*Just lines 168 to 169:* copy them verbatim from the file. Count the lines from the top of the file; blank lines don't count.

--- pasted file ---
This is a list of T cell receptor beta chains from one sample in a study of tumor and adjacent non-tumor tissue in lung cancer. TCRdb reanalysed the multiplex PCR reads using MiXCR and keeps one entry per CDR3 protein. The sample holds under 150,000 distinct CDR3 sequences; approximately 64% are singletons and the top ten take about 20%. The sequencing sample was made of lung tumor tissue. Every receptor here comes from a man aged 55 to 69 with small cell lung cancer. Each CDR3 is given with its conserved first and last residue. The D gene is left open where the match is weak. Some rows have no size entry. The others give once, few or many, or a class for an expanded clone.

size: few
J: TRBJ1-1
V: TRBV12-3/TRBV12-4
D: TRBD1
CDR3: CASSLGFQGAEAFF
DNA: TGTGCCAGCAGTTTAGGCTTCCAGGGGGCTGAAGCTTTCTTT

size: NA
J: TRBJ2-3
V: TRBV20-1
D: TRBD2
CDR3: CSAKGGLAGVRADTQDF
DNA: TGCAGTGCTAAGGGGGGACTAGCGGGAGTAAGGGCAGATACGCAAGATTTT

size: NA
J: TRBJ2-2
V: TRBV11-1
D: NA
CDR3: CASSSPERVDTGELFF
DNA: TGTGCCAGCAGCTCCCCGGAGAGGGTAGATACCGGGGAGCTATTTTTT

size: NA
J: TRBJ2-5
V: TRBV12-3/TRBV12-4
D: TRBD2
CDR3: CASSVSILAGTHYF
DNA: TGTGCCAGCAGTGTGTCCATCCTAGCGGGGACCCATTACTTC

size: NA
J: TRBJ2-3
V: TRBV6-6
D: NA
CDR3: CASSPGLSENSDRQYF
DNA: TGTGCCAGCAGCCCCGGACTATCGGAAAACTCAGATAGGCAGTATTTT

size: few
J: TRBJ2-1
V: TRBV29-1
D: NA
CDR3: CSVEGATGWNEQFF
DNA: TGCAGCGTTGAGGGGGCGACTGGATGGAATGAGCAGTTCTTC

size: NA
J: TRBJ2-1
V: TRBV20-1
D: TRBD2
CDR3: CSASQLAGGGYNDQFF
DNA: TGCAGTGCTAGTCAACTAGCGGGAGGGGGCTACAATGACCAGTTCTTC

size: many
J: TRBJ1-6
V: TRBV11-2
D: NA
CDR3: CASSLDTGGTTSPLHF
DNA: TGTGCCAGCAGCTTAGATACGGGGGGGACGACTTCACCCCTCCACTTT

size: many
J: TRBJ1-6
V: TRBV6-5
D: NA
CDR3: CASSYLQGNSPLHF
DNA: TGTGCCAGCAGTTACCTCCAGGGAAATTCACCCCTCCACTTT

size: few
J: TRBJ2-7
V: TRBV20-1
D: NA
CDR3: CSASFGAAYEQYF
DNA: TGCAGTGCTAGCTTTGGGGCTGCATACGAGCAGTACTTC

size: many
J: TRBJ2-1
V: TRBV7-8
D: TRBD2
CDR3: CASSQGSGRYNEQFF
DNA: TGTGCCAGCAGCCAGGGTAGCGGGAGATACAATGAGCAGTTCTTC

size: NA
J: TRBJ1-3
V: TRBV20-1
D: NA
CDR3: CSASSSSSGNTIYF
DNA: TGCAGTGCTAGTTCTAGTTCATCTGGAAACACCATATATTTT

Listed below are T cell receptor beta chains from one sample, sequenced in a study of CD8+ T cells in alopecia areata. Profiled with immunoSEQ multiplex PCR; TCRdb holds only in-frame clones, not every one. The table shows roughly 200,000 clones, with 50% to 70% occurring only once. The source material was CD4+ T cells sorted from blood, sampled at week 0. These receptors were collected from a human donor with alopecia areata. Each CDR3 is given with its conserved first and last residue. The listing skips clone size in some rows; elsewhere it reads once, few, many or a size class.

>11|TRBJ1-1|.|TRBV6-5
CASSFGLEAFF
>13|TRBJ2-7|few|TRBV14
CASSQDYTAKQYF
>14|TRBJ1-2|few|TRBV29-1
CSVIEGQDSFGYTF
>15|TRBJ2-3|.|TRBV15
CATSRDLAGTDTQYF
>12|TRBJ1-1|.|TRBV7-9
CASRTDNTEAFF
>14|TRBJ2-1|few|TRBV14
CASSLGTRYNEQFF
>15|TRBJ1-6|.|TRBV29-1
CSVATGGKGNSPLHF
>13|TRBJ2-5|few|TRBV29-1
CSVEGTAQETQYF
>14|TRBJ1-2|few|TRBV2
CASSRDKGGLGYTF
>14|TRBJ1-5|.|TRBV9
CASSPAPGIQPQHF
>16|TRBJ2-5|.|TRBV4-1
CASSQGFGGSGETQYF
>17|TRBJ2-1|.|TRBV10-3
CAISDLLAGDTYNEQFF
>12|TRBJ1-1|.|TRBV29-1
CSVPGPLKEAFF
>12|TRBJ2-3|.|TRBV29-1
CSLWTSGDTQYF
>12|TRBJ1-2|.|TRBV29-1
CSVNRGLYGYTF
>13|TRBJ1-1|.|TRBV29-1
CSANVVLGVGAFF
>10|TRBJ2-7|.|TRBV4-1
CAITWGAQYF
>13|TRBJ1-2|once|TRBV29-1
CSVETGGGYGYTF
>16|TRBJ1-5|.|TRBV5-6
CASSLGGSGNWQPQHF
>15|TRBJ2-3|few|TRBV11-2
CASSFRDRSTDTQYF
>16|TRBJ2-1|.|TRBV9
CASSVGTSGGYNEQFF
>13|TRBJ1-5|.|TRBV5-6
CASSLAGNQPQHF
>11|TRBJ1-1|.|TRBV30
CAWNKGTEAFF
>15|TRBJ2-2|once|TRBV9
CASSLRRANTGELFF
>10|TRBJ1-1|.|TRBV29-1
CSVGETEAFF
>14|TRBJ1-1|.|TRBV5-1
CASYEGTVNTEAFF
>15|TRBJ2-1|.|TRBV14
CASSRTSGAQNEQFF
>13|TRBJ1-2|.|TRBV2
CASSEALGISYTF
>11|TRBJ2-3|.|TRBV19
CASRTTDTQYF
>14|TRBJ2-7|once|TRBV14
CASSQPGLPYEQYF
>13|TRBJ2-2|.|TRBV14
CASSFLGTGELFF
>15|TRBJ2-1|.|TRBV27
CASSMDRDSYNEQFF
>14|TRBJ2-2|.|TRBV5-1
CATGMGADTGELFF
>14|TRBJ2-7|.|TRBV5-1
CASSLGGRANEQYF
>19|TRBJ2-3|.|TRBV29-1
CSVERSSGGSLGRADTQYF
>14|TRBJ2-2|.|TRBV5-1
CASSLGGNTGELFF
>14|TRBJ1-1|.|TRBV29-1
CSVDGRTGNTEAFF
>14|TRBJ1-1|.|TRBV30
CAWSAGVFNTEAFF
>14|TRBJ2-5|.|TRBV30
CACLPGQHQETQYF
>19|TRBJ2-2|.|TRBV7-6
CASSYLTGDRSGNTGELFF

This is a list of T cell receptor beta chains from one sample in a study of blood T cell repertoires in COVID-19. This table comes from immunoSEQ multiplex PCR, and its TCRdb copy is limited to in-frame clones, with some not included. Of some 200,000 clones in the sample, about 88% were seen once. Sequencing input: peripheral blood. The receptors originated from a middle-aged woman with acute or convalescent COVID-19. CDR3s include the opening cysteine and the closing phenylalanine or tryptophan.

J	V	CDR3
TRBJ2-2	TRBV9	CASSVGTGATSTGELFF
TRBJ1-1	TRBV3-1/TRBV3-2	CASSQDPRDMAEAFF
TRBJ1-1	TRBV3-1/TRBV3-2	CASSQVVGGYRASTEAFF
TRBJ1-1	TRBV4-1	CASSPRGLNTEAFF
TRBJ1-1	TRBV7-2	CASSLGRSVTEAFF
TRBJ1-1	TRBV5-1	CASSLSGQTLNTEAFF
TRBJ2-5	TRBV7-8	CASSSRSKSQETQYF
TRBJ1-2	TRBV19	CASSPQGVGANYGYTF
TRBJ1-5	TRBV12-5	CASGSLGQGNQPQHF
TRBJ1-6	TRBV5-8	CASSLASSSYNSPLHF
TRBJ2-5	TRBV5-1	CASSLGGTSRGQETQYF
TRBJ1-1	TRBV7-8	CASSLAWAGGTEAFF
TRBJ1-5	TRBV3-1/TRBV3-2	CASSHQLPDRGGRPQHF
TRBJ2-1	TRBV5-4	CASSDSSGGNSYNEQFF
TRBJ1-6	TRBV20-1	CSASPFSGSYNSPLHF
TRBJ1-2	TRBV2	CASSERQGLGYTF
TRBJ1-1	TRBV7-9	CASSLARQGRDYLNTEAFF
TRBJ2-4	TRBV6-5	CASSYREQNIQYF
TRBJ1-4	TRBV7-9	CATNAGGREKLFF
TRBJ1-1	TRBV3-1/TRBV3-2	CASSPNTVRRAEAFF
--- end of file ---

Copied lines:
TRBJ1-1	TRBV7-8	CASSLAWAGGTEAFF
TRBJ1-5	TRBV3-1/TRBV3-2	CASSHQLPDRGGRPQHF